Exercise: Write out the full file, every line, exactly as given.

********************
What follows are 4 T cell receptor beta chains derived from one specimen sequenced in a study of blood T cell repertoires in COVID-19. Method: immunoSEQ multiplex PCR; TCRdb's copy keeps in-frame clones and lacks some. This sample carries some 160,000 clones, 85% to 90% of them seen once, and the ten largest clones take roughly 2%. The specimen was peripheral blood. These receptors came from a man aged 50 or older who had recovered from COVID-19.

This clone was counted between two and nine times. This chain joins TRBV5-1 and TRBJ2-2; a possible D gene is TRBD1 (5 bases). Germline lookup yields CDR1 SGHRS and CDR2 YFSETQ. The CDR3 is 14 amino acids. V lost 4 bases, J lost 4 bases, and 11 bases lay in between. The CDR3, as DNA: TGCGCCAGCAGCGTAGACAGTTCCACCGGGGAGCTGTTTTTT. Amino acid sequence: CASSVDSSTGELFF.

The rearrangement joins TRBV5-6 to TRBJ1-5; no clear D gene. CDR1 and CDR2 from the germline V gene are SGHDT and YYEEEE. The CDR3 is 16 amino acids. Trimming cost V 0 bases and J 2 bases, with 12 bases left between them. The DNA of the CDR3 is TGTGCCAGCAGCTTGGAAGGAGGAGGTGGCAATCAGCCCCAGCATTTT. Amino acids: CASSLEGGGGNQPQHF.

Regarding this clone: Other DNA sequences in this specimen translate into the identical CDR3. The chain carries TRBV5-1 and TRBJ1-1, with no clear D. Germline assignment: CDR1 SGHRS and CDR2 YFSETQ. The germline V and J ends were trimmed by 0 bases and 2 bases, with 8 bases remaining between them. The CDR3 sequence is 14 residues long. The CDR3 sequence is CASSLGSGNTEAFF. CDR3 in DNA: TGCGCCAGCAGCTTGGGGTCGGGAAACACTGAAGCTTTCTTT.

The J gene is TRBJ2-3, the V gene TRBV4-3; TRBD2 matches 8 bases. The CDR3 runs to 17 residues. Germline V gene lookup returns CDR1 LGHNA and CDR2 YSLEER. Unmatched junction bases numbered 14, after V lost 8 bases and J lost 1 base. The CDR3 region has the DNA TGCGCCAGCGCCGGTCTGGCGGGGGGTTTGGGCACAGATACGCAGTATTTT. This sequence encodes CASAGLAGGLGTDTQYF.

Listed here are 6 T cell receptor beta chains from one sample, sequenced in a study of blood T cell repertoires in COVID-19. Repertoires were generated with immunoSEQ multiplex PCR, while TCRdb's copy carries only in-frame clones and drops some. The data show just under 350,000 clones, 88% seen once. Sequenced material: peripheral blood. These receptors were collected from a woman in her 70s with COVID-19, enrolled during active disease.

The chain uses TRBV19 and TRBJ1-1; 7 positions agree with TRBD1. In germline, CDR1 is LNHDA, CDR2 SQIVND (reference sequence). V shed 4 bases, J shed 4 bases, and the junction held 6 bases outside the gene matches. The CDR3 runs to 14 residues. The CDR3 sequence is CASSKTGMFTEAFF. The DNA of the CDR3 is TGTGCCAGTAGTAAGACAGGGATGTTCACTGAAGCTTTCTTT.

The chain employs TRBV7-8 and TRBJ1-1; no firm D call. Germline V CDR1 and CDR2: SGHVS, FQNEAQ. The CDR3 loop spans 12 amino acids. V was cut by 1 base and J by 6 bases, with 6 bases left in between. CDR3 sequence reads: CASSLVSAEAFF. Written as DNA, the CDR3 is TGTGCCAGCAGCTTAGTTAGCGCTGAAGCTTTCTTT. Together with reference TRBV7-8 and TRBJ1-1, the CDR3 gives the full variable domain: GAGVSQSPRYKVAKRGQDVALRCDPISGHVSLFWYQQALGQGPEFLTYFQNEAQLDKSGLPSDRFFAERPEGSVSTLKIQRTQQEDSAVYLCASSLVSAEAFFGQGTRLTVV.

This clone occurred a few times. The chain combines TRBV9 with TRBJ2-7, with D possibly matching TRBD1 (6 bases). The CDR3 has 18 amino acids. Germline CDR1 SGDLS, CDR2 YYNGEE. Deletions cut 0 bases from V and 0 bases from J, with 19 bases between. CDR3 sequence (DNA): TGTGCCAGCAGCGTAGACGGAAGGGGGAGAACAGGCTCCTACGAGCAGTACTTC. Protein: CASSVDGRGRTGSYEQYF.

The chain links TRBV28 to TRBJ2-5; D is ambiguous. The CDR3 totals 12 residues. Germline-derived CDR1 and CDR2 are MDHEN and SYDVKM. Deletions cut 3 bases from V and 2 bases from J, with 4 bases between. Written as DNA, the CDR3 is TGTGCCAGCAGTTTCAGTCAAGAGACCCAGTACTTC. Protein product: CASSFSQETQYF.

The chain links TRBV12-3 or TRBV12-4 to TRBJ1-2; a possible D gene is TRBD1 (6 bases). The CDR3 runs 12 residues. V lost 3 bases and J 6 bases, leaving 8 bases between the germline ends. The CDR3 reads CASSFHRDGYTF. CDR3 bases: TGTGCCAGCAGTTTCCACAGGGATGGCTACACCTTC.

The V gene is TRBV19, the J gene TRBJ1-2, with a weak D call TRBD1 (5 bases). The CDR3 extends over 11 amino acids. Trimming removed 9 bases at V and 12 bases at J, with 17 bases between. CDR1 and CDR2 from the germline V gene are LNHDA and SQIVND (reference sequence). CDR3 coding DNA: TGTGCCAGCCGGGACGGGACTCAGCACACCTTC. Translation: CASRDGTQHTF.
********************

What follows are 4 T cell receptor beta chains derived from one specimen sequenced in a study of blood T cell repertoires in COVID-19. Method: immunoSEQ multiplex PCR; TCRdb's copy keeps in-frame clones and lacks some. This sample carries some 160,000 clones, 85% to 90% of them seen once, and the ten largest clones take roughly 2%. The specimen was peripheral blood. These receptors came from a man aged 50 or older who had recovered from COVID-19.

This clone was counted between two and nine times. This chain joins TRBV5-1 and TRBJ2-2; a possible D gene is TRBD1 (5 bases). Germline lookup yields CDR1 SGHRS and CDR2 YFSETQ. The CDR3 is 14 amino acids. V lost 4 bases, J lost 4 bases, and 11 bases lay in between. The CDR3, as DNA: TGCGCCAGCAGCGTAGACAGTTCCACCGGGGAGCTGTTTTTT. Amino acid sequence: CASSVDSSTGELFF.

The rearrangement joins TRBV5-6 to TRBJ1-5; no clear D gene. CDR1 and CDR2 from the germline V gene are SGHDT and YYEEEE. The CDR3 is 16 amino acids. Trimming cost V 0 bases and J 2 bases, with 12 bases left between them. The DNA of the CDR3 is TGTGCCAGCAGCTTGGAAGGAGGAGGTGGCAATCAGCCCCAGCATTTT. Amino acids: CASSLEGGGGNQPQHF.

Regarding this clone: Other DNA sequences in this specimen translate into the identical CDR3. The chain carries TRBV5-1 and TRBJ1-1, with no clear D. Germline assignment: CDR1 SGHRS and CDR2 YFSETQ. The germline V and J ends were trimmed by 0 bases and 2 bases, with 8 bases remaining between them. The CDR3 sequence is 14 residues long. The CDR3 sequence is CASSLGSGNTEAFF. CDR3 in DNA: TGCGCCAGCAGCTTGGGGTCGGGAAACACTGAAGCTTTCTTT.

The J gene is TRBJ2-3, the V gene TRBV4-3; TRBD2 matches 8 bases. The CDR3 runs to 17 residues. Germline V gene lookup returns CDR1 LGHNA and CDR2 YSLEER. Unmatched junction bases numbered 14, after V lost 8 bases and J lost 1 base. The CDR3 region has the DNA TGCGCCAGCGCCGGTCTGGCGGGGGGTTTGGGCACAGATACGCAGTATTTT. This sequence encodes CASAGLAGGLGTDTQYF.

Listed here are 6 T cell receptor beta chains from one sample, sequenced in a study of blood T cell repertoires in COVID-19. Repertoires were generated with immunoSEQ multiplex PCR, while TCRdb's copy carries only in-frame clones and drops some. The data show just under 350,000 clones, 88% seen once. Sequenced material: peripheral blood. These receptors were collected from a woman in her 70s with COVID-19, enrolled during active disease.

The chain uses TRBV19 and TRBJ1-1; 7 positions agree with TRBD1. In germline, CDR1 is LNHDA, CDR2 SQIVND (reference sequence). V shed 4 bases, J shed 4 bases, and the junction held 6 bases outside the gene matches. The CDR3 runs to 14 residues. The CDR3 sequence is CASSKTGMFTEAFF. The DNA of the CDR3 is TGTGCCAGTAGTAAGACAGGGATGTTCACTGAAGCTTTCTTT.

The chain employs TRBV7-8 and TRBJ1-1; no firm D call. Germline V CDR1 and CDR2: SGHVS, FQNEAQ. The CDR3 loop spans 12 amino acids. V was cut by 1 base and J by 6 bases, with 6 bases left in between. CDR3 sequence reads: CASSLVSAEAFF. Written as DNA, the CDR3 is TGTGCCAGCAGCTTAGTTAGCGCTGAAGCTTTCTTT. Together with reference TRBV7-8 and TRBJ1-1, the CDR3 gives the full variable domain: GAGVSQSPRYKVAKRGQDVALRCDPISGHVSLFWYQQALGQGPEFLTYFQNEAQLDKSGLPSDRFFAERPEGSVSTLKIQRTQQEDSAVYLCASSLVSAEAFFGQGTRLTVV.

This clone occurred a few times. The chain combines TRBV9 with TRBJ2-7, with D possibly matching TRBD1 (6 bases). The CDR3 has 18 amino acids. Germline CDR1 SGDLS, CDR2 YYNGEE. Deletions cut 0 bases from V and 0 bases from J, with 19 bases between. CDR3 sequence (DNA): TGTGCCAGCAGCGTAGACGGAAGGGGGAGAACAGGCTCCTACGAGCAGTACTTC. Protein: CASSVDGRGRTGSYEQYF.

The chain links TRBV28 to TRBJ2-5; D is ambiguous. The CDR3 totals 12 residues. Germline-derived CDR1 and CDR2 are MDHEN and SYDVKM. Deletions cut 3 bases from V and 2 bases from J, with 4 bases between. Written as DNA, the CDR3 is TGTGCCAGCAGTTTCAGTCAAGAGACCCAGTACTTC. Protein product: CASSFSQETQYF.

The chain links TRBV12-3 or TRBV12-4 to TRBJ1-2; a possible D gene is TRBD1 (6 bases). The CDR3 runs 12 residues. V lost 3 bases and J 6 bases, leaving 8 bases between the germline ends. The CDR3 reads CASSFHRDGYTF. CDR3 bases: TGTGCCAGCAGTTTCCACAGGGATGGCTACACCTTC.

The V gene is TRBV19, the J gene TRBJ1-2, with a weak D call TRBD1 (5 bases). The CDR3 extends over 11 amino acids. Trimming removed 9 bases at V and 12 bases at J, with 17 bases between. CDR1 and CDR2 from the germline V gene are LNHDA and SQIVND (reference sequence). CDR3 coding DNA: TGTGCCAGCCGGGACGGGACTCAGCACACCTTC. Translation: CASRDGTQHTF.